The Push Kings

The Push Kings

Feel No Fade

Le Grand Magistery

The third (or fourth?) full-length from the Push Kings… and it makes me wonder how long they can keep up this streak. The numbering confusion comes from the fact that Feel No Fade contains the entirety of last year’s self-released Push Kings, an eight track wonder which is expanded with a few new full-length tracks and a handful of shortish musical bumpers into nearly an hour of pop perfection.

While Feel No Fade has been produced by four different people — including heavyweight John Porter (The Smiths, Billy Bragg) — The Push Kings’ signature sound provides a seamless shaft of sunshine to unite the album. Describing their sound as golden melodies, lush harmonies, power guitar riffing, and a solid rhythm section may not sound too exciting, but nonetheless, The Push Kings’ hooks and lyrics are the kind that gently float around your mind, settling in like a down comforter on a chilly night.

Take for example the opening track, “Summer Trippin’.” Strummy acoustic guitar provides a suitable background for setting up images of mid-year roadtrips — toenails on the dashboard, the haze of truckstop lights — before powering in with great chunks of fuzz and a plucky guitar riff. The sound is nowhere near new, but it’s definitely not dated, as the Push Kings execute it to timeless perfection. Others, like “Beat Girl (And Me)” and “Hello, I Don’t Even Know My Name” have a bit more electronic presence, melding little rhythmic bits and touches with traditional guitar-drum-bass-three-part-harmony. An untitled closing track is a gentle wash of sound, adrift in some pleasant dream.

The Push Kings remain one of the most consistently great bands I’ve heard in the last decade. Originally from Boston, they’ve since relocated to LA, and while this album clearly shows a more commercial bent, there is little compromise to be found. They clearly have a natural feel for the pop song, that blast of sound between three and five minutes that flawlessly balances song, lyrics, musicianship and the unexpected. Totally, completely and unreservedly recommended…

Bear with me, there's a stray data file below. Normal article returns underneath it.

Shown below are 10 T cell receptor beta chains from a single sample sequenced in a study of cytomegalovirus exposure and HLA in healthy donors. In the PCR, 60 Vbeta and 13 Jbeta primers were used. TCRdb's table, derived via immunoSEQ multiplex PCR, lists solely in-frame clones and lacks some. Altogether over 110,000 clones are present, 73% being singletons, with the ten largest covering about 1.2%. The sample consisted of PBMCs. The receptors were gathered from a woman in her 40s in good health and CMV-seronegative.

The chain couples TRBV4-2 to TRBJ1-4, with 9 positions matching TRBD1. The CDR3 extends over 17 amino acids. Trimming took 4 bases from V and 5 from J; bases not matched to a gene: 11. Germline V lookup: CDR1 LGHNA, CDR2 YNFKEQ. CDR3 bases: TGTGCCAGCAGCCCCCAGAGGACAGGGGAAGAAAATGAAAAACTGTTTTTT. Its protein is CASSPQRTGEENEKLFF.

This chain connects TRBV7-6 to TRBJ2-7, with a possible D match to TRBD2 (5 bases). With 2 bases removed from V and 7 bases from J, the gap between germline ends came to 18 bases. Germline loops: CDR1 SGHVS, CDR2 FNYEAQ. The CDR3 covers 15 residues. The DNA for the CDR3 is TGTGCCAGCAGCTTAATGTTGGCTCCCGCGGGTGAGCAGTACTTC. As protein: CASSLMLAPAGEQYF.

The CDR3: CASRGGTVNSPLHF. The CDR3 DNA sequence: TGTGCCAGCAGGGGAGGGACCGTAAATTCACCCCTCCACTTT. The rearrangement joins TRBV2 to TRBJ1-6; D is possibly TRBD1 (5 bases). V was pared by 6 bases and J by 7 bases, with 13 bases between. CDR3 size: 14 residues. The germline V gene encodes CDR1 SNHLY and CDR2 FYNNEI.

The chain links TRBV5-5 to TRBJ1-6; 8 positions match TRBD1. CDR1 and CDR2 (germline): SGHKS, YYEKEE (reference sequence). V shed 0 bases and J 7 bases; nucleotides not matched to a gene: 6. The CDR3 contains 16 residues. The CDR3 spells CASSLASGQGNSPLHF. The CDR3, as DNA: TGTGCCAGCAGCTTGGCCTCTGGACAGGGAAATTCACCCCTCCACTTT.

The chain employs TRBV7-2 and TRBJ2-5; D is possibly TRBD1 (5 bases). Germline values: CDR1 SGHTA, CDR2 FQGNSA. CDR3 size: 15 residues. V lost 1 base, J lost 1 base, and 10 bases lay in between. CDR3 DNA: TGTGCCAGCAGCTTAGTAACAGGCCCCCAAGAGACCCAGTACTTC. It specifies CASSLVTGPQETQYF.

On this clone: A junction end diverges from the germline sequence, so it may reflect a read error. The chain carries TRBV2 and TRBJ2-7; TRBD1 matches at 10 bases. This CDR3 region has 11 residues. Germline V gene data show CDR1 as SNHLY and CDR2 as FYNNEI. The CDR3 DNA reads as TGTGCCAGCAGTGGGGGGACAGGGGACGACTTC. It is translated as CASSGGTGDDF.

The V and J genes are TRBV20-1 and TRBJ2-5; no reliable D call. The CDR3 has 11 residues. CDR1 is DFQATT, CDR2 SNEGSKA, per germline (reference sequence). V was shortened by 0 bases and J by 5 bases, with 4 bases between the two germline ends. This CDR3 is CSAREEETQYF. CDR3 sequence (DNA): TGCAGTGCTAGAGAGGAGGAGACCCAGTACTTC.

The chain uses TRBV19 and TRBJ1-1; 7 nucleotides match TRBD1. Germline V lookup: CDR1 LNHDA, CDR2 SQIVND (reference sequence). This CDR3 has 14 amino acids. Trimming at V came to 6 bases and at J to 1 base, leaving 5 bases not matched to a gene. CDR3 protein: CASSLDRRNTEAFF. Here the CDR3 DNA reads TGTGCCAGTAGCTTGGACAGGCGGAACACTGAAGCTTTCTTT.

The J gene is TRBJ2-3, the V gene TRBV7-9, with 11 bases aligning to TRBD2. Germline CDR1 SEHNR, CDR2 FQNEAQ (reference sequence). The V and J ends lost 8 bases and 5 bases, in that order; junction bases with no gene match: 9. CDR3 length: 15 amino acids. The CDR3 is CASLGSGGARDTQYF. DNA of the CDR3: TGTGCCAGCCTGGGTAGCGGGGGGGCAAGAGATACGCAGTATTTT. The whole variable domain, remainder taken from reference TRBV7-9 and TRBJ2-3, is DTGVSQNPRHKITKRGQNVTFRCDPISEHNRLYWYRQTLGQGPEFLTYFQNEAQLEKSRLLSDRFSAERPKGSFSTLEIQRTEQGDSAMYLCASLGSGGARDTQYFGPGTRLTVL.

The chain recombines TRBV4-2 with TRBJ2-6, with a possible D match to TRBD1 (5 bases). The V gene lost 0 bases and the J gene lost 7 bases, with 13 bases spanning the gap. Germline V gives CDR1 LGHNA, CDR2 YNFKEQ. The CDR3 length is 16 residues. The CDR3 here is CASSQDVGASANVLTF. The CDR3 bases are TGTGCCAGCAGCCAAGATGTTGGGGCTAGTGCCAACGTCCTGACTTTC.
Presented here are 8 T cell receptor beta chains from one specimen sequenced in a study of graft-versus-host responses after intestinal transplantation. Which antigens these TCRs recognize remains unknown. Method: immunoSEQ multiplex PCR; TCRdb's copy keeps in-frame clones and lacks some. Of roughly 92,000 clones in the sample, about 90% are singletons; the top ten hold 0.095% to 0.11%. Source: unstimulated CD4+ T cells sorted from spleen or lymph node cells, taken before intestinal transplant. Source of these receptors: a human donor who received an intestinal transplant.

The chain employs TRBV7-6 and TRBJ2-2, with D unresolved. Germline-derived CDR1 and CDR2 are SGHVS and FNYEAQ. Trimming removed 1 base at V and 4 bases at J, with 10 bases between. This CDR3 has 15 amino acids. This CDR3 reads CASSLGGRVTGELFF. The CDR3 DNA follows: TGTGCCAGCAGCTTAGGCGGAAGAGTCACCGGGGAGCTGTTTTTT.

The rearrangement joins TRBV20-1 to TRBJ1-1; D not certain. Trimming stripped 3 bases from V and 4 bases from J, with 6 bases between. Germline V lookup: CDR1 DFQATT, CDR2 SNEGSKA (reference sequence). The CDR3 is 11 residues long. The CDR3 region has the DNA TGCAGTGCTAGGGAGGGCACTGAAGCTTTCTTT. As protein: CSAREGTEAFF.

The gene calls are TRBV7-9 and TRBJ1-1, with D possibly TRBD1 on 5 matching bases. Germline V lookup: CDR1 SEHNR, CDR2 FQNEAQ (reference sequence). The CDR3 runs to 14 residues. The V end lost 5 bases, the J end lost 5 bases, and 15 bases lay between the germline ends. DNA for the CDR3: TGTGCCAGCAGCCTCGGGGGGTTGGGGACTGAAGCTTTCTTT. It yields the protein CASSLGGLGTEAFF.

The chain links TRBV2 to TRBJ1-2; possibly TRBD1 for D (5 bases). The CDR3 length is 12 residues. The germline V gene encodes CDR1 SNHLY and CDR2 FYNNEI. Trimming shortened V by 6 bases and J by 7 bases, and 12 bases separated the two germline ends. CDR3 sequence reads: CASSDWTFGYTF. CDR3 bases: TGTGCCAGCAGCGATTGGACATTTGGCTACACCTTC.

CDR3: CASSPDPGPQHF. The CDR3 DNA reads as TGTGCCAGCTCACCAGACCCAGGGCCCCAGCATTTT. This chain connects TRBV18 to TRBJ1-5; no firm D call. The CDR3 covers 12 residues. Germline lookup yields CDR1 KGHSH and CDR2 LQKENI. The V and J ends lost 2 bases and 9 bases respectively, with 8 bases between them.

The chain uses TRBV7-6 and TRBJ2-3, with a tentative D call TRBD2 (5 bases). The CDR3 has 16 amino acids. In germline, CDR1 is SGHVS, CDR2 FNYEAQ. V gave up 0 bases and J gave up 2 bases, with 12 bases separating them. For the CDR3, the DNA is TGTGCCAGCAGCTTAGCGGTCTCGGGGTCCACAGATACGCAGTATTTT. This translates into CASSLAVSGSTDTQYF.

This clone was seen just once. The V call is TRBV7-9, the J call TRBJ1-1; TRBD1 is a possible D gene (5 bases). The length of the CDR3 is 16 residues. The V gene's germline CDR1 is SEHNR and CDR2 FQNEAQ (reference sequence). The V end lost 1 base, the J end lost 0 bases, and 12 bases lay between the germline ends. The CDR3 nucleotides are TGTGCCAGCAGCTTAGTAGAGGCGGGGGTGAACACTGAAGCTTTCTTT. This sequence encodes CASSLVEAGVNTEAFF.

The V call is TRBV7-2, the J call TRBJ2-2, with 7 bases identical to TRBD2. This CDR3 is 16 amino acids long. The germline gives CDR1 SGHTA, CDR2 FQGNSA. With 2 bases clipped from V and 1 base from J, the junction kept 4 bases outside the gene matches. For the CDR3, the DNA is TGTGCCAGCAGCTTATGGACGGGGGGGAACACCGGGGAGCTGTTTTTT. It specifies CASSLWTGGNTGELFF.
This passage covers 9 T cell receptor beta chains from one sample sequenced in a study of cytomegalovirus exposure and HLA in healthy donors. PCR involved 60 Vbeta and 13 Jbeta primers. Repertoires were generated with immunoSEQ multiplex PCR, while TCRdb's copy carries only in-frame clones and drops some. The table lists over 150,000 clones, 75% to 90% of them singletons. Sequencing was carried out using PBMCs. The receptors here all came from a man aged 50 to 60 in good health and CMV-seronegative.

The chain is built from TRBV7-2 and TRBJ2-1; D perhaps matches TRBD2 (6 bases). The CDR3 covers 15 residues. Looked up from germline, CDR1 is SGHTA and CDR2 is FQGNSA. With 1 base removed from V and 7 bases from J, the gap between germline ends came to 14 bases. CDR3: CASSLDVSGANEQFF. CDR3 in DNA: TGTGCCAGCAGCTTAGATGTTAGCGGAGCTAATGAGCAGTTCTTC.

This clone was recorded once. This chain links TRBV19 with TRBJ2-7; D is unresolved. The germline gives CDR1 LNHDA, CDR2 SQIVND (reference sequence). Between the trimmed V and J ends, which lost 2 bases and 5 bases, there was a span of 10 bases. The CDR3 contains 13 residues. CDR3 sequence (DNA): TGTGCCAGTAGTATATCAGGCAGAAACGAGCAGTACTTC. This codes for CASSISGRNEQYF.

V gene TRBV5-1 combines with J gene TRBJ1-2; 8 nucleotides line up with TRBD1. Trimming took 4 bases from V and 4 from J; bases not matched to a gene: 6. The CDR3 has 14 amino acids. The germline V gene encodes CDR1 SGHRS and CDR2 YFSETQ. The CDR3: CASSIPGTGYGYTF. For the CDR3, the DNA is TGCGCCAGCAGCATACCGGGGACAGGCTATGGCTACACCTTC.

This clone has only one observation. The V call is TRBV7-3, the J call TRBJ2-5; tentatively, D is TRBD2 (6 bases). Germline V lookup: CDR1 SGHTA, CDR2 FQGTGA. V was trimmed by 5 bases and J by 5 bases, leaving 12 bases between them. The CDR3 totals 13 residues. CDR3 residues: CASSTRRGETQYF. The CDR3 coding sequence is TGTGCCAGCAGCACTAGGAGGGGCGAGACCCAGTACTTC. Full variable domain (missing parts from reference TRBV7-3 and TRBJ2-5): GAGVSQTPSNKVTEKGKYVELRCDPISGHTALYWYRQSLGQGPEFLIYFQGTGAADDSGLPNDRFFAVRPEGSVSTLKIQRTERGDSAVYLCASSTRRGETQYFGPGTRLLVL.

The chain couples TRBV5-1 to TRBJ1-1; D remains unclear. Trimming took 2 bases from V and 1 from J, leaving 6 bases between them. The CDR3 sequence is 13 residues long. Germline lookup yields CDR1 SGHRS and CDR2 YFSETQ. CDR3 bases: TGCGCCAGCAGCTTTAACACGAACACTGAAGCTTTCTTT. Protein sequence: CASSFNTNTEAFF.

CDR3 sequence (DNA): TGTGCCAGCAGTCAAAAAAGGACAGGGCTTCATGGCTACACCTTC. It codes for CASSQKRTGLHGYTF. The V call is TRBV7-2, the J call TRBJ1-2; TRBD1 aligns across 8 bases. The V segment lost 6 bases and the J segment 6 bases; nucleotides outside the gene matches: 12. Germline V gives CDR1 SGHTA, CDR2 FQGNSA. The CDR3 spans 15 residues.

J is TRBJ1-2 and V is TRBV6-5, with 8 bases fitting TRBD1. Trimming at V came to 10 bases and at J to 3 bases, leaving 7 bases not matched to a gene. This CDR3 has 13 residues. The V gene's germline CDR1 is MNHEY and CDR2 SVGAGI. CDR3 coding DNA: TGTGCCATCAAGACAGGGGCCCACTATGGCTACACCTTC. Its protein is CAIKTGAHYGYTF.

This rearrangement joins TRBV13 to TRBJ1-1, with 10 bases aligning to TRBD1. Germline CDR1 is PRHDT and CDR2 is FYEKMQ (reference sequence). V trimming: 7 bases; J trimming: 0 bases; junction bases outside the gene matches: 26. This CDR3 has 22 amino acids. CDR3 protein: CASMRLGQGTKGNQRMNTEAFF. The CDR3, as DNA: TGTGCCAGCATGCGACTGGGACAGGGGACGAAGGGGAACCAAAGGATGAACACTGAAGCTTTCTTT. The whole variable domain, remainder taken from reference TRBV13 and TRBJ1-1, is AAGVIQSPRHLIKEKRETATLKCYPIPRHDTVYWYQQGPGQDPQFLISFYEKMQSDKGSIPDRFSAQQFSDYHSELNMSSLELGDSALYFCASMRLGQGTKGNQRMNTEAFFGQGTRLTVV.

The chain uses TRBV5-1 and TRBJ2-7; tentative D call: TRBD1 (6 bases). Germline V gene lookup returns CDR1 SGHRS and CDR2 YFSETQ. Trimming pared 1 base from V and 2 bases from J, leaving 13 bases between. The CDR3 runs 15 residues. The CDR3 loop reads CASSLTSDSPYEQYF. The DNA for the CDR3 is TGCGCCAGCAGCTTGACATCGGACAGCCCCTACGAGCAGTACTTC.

Le Grand Magistery:

Leave a Comment

Your email address will not be published. Required fields are marked with *

Cancel reply

Recently on Ink 19...

  • Rumble: The Indians Who Rocked The World
    Rumble: The Indians Who Rocked The World

    There’s more than black music influencing the evolution of Rock and Roll. Native American rhymes and ideas are every bit as significant, once you know to look for them.

  • Keith Morris
    Keith Morris

    Ink 19 slings a few questions to the punk rock pioneer Keith Morris on Trump, Calexit and looking back.

  • Soul Understated
    Soul Understated

    Soul Understated was a swizzle stick of jazz, funk, pop with a dash of Radiohead in the delightful DC cocktail.

  • Anca Miruna Lǎzǎrescu
    Anca Miruna Lǎzǎrescu

    That Trip We Took With Dad is the debut feature by acclaimed Romanian short film director Anca Miruna Lǎzǎrescu. Generoso Fierro sat down with Lǎzǎrescu during SEEFest to discuss the comedy and drama within the adaptation of her deeply personal family story for the screen.

  • Aware

    The Book Of Wind (Glacial Movements). Review by Carl F Gauze.

  • BANG: The Bert Berns Story
    BANG: The Bert Berns Story

    The music biz collides with the mob in this documentary chronicling the fast and dangerous life of legendary ’60s songwriter, producer, record mogul, Bert Berns.

  • The Suicide Commandos
    The Suicide Commandos

    Time Bomb (Twin/Tone). Review by Scott Adams.

  • Tricot

    3 (Topshelf Records). Review by Bob Pomeroy.

  • Bush

    One of the most successful rock bands of the ’90s attracted thousands of fans to its recent Orlando concert. Christopher Long was there.

  • New Found Glory
    New Found Glory

    New Found Glory celebrate 20 years of Pop Punk with a string of sold-out intimate dates at The Social. Jen Cray was there for night two.

From the Archives